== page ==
There is a need to debunk our educational system. When speaking with people who do well despite their lack of education they will often brag about how they didn't need a degree or that they make more than someone else who has a degree or even that a degree is entirely unnecessary in the real world. I don't mind that they think they've done all right without a degree, but there is no need to denounce the whole institution.

I have known the children of these types of people. Many of them think the same way as their parents and have not pursued an education. Sometimes they do well and often they don't. Their situations would have been avoided if they had only pursued a higher education. Unfortunately they tend to behave as their parents further spreading the misinformation. There are further examples.

When I was in Chicago, in the hood, I often observed a culture of failure. They believed they would fail in life either by not receiving opportunities (lotto, inheritance, reparations, etc.) or by having opportunities denied (by the man) or by not being good enough to get an "out" (by being a Rap Star, Athlete etc.). They also believed that success was rare and that they had no control over it.

Yay stupid!

The Rap Culture, Redneck Culture, Barrio Culture have all filtered their way into the American conciousness for good or for bad. The bad is the celebration of stupidity.

  • Rap Culture - I worked with a missionary that had good diction and a large vocabulary. He was even tempered and intelligent. He was also black and was shunned by black people as being too white. By the same token, if you don't speak like an uneducated black person you are without street cred. You could never hang with rap crews. In fact, the more stupid things you have done (murder, theft, raketeering, pimping, etc.) the more cool you are in the Rap Community.

  • Rednecks - Despite the fact we all like to laugh at Redneck jokes there are a lot of similarities to the Rap Culture. The more stupid you are, the more people want to emulate you. Jackass would be a good example of this. Pro wrestling would be another.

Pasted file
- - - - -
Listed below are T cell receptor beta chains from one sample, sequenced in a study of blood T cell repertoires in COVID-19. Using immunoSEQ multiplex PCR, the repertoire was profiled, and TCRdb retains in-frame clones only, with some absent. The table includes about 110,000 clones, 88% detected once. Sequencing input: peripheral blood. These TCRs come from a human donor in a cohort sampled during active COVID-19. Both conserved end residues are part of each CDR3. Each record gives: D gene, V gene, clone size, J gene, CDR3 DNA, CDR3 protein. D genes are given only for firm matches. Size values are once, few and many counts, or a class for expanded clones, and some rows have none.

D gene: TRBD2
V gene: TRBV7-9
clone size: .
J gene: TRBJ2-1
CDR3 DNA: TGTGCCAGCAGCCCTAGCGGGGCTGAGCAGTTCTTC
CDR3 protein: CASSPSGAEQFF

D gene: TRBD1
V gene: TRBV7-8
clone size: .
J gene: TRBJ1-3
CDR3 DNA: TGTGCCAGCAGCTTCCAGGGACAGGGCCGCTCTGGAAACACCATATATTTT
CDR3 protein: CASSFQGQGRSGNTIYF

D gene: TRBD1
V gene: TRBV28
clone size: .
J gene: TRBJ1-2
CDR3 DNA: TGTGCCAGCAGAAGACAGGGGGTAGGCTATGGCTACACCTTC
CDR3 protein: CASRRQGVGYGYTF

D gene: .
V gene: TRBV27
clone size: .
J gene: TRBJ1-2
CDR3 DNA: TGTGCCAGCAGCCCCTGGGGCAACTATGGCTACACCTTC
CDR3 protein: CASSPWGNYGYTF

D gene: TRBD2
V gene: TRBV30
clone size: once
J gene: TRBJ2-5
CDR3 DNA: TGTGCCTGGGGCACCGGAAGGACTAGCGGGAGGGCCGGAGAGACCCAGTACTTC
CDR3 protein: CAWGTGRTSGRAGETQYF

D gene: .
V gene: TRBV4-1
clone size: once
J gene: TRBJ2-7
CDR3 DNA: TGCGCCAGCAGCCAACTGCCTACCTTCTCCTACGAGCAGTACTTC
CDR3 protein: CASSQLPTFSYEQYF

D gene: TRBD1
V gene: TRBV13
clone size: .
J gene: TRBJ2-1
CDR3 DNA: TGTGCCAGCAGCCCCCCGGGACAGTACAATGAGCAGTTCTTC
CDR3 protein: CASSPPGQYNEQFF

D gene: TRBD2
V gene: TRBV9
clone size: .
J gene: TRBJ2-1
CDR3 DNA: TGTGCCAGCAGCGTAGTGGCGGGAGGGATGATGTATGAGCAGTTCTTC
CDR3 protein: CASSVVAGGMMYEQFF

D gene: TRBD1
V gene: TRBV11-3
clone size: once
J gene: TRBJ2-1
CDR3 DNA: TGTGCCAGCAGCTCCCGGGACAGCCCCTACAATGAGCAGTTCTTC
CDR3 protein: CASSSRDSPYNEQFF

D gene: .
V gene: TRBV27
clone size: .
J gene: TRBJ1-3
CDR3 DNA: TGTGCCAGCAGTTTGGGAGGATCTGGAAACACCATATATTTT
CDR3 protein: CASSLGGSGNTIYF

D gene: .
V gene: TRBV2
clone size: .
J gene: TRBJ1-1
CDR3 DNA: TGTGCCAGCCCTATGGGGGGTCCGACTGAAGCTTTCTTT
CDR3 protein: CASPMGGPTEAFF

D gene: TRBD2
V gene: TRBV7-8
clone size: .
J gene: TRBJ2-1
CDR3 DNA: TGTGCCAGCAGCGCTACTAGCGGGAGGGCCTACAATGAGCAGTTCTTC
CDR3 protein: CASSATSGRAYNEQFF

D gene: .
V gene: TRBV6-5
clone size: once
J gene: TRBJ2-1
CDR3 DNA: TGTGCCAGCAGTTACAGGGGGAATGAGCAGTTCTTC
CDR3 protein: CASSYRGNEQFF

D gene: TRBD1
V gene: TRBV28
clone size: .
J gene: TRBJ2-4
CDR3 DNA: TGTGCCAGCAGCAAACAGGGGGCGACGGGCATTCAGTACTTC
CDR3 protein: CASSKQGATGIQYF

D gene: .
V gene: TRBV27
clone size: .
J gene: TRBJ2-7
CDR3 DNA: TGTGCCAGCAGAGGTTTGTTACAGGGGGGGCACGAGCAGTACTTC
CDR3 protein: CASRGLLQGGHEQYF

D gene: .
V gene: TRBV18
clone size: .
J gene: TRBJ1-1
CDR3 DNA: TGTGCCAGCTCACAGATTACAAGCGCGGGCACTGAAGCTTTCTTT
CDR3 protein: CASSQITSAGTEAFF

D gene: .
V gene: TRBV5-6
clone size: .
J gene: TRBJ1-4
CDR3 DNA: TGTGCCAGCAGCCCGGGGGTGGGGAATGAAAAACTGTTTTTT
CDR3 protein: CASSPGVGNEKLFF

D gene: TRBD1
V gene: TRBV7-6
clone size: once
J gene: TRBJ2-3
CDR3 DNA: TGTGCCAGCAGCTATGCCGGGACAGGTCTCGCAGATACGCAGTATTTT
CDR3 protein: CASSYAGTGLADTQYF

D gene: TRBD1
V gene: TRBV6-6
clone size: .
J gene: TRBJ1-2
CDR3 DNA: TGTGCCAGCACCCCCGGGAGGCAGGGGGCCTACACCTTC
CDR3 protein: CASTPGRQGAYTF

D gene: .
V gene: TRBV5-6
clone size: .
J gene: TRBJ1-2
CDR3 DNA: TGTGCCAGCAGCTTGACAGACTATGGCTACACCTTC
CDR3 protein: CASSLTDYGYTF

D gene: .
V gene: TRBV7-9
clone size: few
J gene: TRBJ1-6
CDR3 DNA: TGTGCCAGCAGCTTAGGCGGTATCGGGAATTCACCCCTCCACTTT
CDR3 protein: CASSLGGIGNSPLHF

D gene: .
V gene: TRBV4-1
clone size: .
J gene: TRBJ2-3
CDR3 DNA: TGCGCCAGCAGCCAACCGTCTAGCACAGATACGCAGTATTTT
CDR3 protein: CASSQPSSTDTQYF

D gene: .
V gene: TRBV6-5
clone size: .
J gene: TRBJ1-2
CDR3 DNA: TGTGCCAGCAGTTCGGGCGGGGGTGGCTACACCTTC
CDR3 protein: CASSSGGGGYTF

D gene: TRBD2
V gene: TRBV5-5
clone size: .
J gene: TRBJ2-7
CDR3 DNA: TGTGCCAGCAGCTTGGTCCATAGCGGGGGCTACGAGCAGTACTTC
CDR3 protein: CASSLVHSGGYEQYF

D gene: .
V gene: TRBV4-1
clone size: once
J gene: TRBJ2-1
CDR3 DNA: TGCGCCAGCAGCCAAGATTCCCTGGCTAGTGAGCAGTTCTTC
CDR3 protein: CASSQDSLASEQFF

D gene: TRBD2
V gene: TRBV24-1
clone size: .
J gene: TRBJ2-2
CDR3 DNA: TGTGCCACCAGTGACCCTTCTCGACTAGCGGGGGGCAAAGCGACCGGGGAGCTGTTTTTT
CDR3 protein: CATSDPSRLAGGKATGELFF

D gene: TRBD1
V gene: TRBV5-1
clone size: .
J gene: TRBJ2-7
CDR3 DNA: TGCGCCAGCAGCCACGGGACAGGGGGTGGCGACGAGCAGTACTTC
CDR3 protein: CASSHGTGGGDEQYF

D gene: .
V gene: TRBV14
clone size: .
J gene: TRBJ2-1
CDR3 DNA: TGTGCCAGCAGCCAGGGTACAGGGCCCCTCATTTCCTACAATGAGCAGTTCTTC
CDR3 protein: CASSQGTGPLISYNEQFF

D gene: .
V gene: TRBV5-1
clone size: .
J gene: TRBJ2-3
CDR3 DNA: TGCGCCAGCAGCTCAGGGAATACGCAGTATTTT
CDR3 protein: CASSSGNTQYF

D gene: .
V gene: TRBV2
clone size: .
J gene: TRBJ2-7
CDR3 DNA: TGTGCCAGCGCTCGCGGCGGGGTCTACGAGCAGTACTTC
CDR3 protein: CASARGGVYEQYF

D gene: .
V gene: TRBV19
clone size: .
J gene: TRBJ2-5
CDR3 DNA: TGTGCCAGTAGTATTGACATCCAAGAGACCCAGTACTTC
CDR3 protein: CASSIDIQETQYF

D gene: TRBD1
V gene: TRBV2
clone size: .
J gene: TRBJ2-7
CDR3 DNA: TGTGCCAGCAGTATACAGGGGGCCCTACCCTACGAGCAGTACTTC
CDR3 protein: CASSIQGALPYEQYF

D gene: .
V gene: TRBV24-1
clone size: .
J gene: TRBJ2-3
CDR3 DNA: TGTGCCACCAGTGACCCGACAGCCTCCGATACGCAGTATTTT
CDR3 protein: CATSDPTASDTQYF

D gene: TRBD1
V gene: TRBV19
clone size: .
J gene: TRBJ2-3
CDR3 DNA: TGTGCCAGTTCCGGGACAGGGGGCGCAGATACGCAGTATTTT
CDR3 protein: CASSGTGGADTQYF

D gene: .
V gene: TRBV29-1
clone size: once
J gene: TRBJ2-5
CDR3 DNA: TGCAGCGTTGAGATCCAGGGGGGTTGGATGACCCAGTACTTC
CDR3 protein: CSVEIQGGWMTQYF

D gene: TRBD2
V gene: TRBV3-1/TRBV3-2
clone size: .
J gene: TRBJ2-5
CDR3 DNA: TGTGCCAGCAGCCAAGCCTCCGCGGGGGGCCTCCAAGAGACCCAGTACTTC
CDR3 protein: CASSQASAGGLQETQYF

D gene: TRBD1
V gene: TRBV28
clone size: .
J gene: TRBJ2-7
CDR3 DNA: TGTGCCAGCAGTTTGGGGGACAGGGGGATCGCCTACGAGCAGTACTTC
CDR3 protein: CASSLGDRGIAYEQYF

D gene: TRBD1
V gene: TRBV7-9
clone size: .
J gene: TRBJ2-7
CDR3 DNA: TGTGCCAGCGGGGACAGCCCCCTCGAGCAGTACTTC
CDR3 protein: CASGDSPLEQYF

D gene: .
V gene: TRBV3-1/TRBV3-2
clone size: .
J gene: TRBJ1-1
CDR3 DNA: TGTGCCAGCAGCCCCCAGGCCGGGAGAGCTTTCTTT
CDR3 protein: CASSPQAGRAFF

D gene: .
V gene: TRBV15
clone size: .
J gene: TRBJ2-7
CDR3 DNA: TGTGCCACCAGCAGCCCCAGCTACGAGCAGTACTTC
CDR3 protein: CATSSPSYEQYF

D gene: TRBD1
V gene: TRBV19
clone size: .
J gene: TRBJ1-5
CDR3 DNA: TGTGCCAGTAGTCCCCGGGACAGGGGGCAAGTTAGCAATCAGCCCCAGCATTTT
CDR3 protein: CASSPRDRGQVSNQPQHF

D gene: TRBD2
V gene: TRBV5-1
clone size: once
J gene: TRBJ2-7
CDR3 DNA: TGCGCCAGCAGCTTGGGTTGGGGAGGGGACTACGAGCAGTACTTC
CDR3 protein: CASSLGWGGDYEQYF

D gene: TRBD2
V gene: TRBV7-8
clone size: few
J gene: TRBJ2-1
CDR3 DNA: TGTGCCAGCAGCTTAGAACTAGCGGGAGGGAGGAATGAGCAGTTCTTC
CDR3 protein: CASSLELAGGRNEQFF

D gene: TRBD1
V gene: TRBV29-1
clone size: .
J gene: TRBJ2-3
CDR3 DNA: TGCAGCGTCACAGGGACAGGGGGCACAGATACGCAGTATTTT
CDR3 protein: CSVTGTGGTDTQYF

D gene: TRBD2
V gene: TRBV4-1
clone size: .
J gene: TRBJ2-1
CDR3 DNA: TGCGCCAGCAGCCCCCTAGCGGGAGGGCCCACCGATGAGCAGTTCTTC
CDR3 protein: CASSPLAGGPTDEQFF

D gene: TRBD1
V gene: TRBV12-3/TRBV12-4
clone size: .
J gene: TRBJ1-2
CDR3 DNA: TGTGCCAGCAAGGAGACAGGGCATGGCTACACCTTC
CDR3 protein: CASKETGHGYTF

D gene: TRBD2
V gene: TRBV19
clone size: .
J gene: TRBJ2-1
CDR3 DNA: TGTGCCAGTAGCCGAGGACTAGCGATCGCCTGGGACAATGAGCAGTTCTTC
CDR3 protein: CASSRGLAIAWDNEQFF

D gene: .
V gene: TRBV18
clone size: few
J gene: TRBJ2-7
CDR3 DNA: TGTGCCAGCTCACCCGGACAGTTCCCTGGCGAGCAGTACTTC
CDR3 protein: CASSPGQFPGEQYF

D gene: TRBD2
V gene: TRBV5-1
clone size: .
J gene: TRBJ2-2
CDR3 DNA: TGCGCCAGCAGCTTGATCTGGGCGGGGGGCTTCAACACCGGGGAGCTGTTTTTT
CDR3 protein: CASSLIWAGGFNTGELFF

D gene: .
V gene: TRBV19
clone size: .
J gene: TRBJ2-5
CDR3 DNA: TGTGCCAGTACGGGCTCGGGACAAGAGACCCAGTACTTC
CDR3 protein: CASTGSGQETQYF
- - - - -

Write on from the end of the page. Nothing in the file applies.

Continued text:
• Celebrities - What used to be a part of the previous two paragraphs has developed into its own culture. We watch celebrities with too much interest wanting to be just like them. The stupider the better. To such an extreme that the TV Neworks got wise and invented Reality Shows. Now we can be celebrities, just as stupid and without the money.

The fix?

No DerI don't know. I usually come up with suggestions before I post the blog, but not this time. I could offer that we should all support education and help to educate all those around us. I guess if we did we wouldn't have contestants for Are You Smarter Than A 5th Grader?

Be educated.


* The major root is educ which means to draw out something hidden (similar to deduce). Add -ate (to do or done) and -ion (turns it into a noun) at the end and we get education which means the results of drawing out that which was hidden. Now we arrive at the problem I mentioned above and I add counter- (against, opposite) to mean undoing education. Tack on an -ism and it's a system of belief.

** No link, I don't want to help them out by linking to them.

Saturday, May 2, 2009

Civil Wrongs

It seems that New Hampshire has jumped on the Gay Marriage bandwagon. Just like many other states that passed "Man & Woman" marriage laws. Also, like many of those states, the Supreme Couurt nullified the law and put in their own law allowing gay marriage. The reason they use to justify their actions is that the "Man & Woman"* marriage law was unconstitutional. I would like to quickly address three of these issues:

  1. Unconstitutional - There is nothing in any of these states constitutions about marriage. That is why the law was originally put on the ballot. So the only justification they have for their judgement is that since it is not in there it is not constitutional. Really, that's it. My speeding tickets, sales tax and not eating ice cream on Sundays are also unconstitutional. Hey, we should challenge the speeding laws!

  2. Civil Rights - The underlying defense the court justices also cite is that civil rights are at stake. We are all born with things that we have no conrtol over and there should be civil rights to protect these attributes. For example:
    1. Brain - We're born with it and everyone's brain is unique. Consequently we will all have different ideas and opinions. The first amendment protects this as well as portions of other amendments.
    2. Body - We have a body and it should be protected. There are many civil rights that touch on this including the Fourth Amendment, anti-abortion laws, the 13th Amendment & 18th Amendment.
    3. Progeny - We reproduce, awesome! There are many of laws that protect this.
    Gay marriage falls under none of these. Who and what we are attracted to is not determined by existence, but by the choice of the individual.* The protection afforded choices by individuals is only that they are allowed to make the choice.